I just don't understand why the selectors are still sticking onto Ishant Sharma.. He has the worst ipl figures(60+ runs in 4 overs) and he is the 2nd Indian bowler to give away 30 runs in an over after Yuvraj(however yuvi's case is very rare and he picks up wickets). If we observe, most of his wickets are only catches....very few are genuinely picked up by him. The selectors should give a chance to young bowlers like Jaydev Unadkat and Mohit Sharma..They are inexperienced but if chances are given to them like how Ishant is getting, they will surely prove to be "Spearheads". I hope Zaheer comes back to the Indian Squad. He showed his efficiency in ipl when he took 4 wickets for RCB...Nowadays even Ashwin has lost his game.His ball doesn't turn much and even if it turns, it is predictable. I think we should give a chance to Amit Mishra also.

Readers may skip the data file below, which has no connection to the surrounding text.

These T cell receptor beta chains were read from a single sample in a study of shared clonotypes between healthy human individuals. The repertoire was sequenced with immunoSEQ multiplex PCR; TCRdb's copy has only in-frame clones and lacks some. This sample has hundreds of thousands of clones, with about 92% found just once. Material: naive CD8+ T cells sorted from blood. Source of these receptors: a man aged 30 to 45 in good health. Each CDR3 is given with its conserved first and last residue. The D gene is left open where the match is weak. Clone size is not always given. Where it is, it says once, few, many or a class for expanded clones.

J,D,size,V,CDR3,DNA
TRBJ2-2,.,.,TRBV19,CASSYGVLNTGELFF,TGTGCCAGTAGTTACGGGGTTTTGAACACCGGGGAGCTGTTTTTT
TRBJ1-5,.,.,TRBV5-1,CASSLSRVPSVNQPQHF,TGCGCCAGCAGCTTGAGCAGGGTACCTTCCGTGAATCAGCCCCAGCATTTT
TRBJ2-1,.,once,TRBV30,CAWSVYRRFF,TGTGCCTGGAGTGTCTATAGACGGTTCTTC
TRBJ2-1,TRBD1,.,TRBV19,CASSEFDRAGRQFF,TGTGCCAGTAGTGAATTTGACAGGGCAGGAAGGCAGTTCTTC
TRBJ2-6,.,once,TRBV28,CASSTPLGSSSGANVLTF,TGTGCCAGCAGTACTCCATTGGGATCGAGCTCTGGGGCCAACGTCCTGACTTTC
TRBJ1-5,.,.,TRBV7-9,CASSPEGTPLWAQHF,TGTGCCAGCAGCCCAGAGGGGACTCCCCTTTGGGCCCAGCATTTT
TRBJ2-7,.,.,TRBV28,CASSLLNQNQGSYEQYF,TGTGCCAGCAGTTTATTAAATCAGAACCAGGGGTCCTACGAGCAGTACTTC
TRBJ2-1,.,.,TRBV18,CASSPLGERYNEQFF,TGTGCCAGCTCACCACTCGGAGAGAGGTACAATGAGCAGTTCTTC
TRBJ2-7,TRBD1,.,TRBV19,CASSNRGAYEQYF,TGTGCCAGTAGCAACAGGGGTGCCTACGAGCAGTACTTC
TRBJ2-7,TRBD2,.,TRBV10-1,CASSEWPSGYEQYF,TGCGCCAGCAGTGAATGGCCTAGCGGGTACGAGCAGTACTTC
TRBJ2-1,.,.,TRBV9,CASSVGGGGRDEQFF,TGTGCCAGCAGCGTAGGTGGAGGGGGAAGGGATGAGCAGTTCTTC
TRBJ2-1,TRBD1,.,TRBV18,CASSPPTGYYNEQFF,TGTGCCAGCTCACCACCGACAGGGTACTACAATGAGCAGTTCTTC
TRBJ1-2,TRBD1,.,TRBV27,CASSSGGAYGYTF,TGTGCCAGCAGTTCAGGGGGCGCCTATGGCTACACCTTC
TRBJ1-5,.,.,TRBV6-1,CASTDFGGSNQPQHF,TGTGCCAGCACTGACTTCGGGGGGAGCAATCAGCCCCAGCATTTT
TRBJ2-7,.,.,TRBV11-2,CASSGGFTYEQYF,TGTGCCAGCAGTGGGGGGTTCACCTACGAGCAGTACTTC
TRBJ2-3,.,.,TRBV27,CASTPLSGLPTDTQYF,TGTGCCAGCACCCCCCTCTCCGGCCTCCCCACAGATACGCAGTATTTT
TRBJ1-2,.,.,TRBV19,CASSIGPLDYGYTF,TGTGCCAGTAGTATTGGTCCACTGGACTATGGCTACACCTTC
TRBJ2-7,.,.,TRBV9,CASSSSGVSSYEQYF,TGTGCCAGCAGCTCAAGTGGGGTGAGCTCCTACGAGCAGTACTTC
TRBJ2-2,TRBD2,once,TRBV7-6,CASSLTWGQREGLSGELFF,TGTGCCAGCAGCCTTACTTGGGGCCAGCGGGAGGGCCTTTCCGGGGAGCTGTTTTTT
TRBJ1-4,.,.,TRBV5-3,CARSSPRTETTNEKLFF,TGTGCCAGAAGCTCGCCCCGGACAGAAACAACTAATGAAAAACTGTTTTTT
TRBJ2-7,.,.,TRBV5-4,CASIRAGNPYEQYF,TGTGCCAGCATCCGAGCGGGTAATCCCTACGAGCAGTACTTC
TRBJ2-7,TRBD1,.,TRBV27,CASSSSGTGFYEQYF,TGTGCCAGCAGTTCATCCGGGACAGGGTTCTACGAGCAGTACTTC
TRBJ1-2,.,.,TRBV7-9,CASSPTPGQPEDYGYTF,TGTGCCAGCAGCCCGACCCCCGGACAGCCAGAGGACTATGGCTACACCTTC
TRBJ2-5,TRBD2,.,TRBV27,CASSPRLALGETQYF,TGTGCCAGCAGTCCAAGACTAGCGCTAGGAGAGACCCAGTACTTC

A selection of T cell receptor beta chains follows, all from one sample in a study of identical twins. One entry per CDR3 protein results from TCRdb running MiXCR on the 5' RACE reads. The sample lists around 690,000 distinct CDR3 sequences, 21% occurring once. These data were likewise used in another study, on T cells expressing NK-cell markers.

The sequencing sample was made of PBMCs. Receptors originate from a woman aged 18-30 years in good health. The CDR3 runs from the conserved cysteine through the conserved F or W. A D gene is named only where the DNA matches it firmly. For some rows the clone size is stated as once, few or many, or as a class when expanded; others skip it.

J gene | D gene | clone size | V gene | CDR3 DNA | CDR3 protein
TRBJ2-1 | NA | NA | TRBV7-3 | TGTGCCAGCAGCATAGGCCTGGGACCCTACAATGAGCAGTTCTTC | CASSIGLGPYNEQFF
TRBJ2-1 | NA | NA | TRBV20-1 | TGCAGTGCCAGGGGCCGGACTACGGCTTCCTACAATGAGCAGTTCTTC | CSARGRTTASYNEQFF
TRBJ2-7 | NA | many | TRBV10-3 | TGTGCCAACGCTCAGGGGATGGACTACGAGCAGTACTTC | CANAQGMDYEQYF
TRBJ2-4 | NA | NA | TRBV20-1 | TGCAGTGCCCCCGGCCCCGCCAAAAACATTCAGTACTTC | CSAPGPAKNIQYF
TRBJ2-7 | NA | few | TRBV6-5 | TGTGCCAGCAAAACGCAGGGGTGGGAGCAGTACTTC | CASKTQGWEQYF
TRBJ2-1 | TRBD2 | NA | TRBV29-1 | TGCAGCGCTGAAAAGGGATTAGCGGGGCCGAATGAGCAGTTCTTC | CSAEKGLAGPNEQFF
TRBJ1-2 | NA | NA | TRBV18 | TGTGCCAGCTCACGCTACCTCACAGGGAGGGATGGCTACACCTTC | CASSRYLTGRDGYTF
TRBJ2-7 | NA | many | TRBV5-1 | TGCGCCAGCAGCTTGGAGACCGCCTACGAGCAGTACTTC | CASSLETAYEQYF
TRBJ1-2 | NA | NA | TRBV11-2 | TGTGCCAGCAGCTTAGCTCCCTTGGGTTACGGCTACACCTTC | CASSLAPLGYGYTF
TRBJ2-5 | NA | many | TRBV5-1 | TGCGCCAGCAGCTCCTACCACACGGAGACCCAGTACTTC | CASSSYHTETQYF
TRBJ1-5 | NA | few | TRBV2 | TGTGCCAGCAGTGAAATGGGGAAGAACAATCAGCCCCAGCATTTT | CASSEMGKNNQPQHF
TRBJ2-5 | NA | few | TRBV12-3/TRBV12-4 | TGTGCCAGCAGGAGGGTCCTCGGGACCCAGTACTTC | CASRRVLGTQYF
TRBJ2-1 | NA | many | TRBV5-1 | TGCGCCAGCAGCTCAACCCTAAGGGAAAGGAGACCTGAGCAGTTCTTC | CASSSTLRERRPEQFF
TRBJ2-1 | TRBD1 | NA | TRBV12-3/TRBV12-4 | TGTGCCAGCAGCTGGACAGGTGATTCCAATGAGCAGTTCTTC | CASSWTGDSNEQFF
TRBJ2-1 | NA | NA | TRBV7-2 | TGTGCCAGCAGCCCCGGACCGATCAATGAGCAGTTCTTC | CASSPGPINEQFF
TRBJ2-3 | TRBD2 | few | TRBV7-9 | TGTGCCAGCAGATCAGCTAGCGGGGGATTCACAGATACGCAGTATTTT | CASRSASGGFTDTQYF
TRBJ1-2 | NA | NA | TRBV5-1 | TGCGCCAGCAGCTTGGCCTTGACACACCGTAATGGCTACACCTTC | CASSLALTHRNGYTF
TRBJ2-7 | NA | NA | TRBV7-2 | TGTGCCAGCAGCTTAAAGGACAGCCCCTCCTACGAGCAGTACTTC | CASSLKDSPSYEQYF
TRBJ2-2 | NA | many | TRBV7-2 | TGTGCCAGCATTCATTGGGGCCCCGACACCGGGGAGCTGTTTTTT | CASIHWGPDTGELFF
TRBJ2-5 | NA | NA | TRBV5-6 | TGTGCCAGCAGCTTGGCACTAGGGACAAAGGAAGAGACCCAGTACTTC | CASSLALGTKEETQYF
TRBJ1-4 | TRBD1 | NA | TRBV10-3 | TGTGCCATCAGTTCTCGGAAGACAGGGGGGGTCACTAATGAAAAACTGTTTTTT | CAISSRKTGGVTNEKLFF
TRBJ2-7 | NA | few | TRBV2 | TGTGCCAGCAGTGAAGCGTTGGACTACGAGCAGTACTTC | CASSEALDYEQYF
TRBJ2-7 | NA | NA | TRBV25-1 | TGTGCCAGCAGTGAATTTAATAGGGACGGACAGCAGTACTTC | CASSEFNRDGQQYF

Posted by BSWadekar on (October 20, 2013, 7:45 GMT)

Definition of spearhead is the one who could pick up wickets whenever ball is thrown to him. Spearhead could pick up wickets in helpless conditions. Spearhead is never concerned about him being one, instead, he is concerned about picking up wickets in next match. Have you ever heard Dale Steyn calling himself spearhead? No. But the fact is he is spearhead of the attack of whichever team he represents. India's spearhead in test is Pragyan Ojha. He has been picking wickets, if not then helping others pick some by almost drying runs to maidens. As far as limited overs are concerned nobody seems spearhead. It's just bunch of bowlers who finish the quota. Zak we are missing you. Zaheer was true spearhead. One who could pick up wickets of 1-11 no batsman. in any over of match. With whatever ball red or white, new or old. Zak plz come back somehow. I am missing the over in which he bowls five outswingers and then the one that comes in zipping and hitting bell of the offstump.

Posted by Dravid_Pujara_Gravitas_Atheist on (October 20, 2013, 1:33 GMT)

Not only this Sharma, but the other Sharma is a dead-weight too. Players who need to be dropped - Nohit Sharma, Generous Sharma, Pull-less Raina, Domestic Jadeja, Trundler Kumar and may be Yuvraj Singh also. Realise that India is winning in spite of these 6 under-performing players.